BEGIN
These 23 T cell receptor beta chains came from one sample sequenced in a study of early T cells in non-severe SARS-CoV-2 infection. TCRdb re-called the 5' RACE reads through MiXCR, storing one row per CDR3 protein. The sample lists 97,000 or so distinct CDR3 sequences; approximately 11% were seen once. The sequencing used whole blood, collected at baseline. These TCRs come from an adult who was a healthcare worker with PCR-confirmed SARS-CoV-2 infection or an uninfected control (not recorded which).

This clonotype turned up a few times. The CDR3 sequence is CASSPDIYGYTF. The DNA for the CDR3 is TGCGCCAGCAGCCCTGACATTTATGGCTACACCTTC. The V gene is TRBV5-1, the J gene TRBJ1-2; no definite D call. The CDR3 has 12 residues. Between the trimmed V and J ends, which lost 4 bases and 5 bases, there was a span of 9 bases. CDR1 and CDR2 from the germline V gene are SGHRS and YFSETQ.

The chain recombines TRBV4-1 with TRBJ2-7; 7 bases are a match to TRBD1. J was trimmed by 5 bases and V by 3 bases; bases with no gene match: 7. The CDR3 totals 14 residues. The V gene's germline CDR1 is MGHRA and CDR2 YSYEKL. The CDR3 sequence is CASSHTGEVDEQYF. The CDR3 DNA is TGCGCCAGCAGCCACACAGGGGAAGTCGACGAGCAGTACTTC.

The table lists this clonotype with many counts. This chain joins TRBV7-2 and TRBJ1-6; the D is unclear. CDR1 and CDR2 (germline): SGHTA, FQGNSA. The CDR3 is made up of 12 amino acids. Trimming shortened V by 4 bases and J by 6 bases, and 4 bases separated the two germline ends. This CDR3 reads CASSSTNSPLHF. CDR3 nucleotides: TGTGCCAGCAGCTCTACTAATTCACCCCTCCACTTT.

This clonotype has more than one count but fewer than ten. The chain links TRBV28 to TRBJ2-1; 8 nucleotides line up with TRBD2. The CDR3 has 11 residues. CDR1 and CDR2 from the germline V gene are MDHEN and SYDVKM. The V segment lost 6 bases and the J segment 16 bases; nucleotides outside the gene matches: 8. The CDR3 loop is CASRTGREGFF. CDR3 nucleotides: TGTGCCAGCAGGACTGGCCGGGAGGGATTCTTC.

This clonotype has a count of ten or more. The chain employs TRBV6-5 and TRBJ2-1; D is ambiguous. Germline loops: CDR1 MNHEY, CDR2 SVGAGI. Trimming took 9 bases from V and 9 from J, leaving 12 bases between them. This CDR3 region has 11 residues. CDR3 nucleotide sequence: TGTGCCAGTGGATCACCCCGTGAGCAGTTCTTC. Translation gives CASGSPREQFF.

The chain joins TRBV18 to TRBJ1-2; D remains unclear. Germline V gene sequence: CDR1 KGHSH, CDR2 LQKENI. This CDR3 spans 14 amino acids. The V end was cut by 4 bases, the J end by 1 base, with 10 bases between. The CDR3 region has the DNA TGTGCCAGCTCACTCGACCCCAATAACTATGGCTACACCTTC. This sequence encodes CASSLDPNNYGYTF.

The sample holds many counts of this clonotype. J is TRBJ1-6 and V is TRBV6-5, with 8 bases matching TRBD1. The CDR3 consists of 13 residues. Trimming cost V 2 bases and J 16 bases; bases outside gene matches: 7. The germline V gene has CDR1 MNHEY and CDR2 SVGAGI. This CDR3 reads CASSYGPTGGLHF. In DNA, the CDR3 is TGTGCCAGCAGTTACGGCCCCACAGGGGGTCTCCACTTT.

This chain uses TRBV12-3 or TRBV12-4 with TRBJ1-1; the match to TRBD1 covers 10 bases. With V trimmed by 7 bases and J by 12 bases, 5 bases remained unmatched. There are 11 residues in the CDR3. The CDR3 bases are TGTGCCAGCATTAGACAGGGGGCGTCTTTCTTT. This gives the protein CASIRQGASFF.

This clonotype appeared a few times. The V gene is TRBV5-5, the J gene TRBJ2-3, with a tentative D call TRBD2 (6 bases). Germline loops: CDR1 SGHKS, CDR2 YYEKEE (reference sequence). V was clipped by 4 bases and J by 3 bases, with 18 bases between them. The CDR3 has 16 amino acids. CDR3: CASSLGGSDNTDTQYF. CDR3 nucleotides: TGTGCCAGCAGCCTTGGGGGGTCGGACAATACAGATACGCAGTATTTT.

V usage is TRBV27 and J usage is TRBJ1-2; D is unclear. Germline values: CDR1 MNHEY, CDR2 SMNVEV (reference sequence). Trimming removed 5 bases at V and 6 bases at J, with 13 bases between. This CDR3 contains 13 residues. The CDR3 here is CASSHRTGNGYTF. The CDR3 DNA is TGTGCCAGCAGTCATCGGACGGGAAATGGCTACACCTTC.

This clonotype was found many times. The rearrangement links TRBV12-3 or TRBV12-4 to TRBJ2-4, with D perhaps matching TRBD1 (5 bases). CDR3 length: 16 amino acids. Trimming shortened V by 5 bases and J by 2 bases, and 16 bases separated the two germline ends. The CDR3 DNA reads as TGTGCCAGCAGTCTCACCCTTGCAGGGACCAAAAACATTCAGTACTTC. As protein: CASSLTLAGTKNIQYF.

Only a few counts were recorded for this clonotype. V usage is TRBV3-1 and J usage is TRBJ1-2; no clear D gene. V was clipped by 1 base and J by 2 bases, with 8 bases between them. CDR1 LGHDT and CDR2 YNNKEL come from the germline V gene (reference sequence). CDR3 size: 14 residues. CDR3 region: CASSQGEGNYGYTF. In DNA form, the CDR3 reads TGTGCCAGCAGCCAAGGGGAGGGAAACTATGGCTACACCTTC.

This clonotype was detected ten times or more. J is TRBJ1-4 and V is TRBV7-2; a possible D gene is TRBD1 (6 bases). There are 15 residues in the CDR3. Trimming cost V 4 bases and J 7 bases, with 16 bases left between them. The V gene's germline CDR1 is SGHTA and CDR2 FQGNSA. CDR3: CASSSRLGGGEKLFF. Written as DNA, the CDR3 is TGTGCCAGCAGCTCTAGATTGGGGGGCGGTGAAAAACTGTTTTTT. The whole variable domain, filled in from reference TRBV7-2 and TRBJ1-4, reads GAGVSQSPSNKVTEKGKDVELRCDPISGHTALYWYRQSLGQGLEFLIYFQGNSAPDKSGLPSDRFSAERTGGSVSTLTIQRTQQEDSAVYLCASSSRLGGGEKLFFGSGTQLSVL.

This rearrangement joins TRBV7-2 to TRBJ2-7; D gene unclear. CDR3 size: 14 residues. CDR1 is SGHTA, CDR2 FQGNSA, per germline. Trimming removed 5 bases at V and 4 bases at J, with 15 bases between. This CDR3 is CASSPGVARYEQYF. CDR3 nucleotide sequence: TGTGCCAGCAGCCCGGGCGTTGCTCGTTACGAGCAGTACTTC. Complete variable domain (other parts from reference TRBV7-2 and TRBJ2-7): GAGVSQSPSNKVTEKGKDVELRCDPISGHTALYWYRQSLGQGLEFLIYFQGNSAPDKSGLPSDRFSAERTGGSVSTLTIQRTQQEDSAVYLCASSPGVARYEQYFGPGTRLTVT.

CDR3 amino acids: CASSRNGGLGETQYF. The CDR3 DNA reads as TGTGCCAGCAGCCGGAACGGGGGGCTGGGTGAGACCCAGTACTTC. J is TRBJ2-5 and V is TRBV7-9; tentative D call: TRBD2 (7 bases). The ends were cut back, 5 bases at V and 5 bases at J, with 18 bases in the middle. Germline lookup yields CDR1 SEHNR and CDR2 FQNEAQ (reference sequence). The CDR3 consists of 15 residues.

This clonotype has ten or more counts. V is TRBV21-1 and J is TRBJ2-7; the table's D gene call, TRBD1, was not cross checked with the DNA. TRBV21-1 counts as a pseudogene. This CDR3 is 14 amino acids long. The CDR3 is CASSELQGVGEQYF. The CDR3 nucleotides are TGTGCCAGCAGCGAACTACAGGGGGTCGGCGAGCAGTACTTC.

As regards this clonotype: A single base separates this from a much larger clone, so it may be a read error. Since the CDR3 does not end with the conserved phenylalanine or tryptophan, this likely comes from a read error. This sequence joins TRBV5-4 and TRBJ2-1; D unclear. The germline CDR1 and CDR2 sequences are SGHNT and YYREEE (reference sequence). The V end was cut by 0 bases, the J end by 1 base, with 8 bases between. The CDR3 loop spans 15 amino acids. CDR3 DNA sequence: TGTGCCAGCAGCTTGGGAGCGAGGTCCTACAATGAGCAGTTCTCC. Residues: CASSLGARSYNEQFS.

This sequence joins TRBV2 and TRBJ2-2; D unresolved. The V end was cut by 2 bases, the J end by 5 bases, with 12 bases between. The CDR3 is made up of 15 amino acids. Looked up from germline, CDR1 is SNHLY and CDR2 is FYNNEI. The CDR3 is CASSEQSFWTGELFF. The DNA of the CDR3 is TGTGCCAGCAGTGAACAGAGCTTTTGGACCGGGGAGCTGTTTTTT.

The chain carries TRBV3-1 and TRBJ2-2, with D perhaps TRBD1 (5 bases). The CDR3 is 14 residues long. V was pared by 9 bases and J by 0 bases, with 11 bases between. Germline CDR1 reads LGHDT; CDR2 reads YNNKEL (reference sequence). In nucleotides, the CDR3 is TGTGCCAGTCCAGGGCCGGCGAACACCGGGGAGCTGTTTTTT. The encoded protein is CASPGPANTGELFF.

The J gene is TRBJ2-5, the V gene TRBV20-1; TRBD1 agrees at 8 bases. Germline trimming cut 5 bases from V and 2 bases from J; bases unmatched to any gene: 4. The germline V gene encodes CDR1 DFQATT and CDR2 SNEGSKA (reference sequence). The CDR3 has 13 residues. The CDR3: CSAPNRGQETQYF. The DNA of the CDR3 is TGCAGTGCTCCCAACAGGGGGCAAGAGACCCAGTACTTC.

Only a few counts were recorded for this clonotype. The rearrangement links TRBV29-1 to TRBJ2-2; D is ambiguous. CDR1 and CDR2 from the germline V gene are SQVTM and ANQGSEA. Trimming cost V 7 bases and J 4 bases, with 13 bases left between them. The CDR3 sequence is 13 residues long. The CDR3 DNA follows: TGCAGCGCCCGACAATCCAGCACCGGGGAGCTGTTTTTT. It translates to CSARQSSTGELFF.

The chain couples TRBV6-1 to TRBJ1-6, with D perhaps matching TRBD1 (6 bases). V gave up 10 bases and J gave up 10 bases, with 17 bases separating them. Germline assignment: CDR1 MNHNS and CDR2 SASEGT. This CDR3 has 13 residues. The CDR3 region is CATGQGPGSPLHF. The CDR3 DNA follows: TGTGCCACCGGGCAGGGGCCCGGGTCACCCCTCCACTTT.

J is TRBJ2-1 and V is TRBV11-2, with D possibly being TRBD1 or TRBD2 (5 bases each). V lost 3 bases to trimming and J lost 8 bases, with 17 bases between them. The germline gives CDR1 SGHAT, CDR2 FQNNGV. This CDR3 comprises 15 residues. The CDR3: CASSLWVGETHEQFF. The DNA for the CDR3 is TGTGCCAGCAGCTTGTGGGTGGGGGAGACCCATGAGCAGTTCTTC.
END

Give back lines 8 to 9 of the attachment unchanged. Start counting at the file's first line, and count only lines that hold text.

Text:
The sample holds many counts of this clonotype. J is TRBJ1-6 and V is TRBV6-5, with 8 bases matching TRBD1. The CDR3 consists of 13 residues. Trimming cost V 2 bases and J 16 bases; bases outside gene matches: 7. The germline V gene has CDR1 MNHEY and CDR2 SVGAGI. This CDR3 reads CASSYGPTGGLHF. In DNA, the CDR3 is TGTGCCAGCAGTTACGGCCCCACAGGGGGTCTCCACTTT.

This chain uses TRBV12-3 or TRBV12-4 with TRBJ1-1; the match to TRBD1 covers 10 bases. With V trimmed by 7 bases and J by 12 bases, 5 bases remained unmatched. There are 11 residues in the CDR3. The CDR3 bases are TGTGCCAGCATTAGACAGGGGGCGTCTTTCTTT. This gives the protein CASIRQGASFF.